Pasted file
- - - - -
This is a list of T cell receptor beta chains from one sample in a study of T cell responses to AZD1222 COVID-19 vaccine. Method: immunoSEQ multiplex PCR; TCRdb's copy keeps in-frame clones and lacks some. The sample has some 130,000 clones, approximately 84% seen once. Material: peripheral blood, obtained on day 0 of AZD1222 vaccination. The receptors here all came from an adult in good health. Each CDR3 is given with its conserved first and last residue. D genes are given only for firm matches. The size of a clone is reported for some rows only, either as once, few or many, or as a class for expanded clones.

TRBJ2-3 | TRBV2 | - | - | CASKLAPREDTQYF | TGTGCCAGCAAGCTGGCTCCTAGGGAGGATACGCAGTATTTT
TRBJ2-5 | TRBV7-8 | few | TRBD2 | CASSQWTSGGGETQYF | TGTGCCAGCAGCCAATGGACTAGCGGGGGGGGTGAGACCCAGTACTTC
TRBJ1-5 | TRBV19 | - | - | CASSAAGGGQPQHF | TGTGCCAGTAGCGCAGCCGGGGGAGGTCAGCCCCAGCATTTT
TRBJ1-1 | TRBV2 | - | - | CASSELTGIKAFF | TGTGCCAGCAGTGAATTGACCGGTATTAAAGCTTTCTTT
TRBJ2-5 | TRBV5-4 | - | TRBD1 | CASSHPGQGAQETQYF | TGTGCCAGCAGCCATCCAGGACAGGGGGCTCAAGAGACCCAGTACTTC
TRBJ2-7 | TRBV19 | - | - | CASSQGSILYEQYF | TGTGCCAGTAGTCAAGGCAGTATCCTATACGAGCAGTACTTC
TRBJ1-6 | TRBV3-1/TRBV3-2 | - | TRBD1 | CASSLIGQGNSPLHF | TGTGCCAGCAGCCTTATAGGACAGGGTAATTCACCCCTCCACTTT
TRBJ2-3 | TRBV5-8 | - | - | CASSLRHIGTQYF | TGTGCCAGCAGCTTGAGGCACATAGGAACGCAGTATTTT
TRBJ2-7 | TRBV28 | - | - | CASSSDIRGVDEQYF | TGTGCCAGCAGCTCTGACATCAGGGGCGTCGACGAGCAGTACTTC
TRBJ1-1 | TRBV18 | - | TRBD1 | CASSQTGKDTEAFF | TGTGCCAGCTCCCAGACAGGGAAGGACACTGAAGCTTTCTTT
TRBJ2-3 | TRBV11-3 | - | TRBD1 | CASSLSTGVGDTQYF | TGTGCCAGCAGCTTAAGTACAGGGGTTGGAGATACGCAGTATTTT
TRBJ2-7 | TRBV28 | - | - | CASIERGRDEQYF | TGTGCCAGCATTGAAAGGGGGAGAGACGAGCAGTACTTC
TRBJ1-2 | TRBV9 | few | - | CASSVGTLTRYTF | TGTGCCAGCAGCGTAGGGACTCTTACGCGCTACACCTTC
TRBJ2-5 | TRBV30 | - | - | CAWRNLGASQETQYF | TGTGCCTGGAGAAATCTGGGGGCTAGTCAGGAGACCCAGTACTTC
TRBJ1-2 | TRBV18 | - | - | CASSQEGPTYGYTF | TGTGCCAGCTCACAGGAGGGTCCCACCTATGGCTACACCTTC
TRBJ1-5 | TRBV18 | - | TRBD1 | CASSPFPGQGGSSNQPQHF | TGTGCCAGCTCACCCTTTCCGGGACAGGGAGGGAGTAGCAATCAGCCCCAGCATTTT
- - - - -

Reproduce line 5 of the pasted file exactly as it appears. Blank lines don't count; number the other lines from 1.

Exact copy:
TRBJ1-1 | TRBV2 | - | - | CASSELTGIKAFF | TGTGCCAGCAGTGAATTGACCGGTATTAAAGCTTTCTTT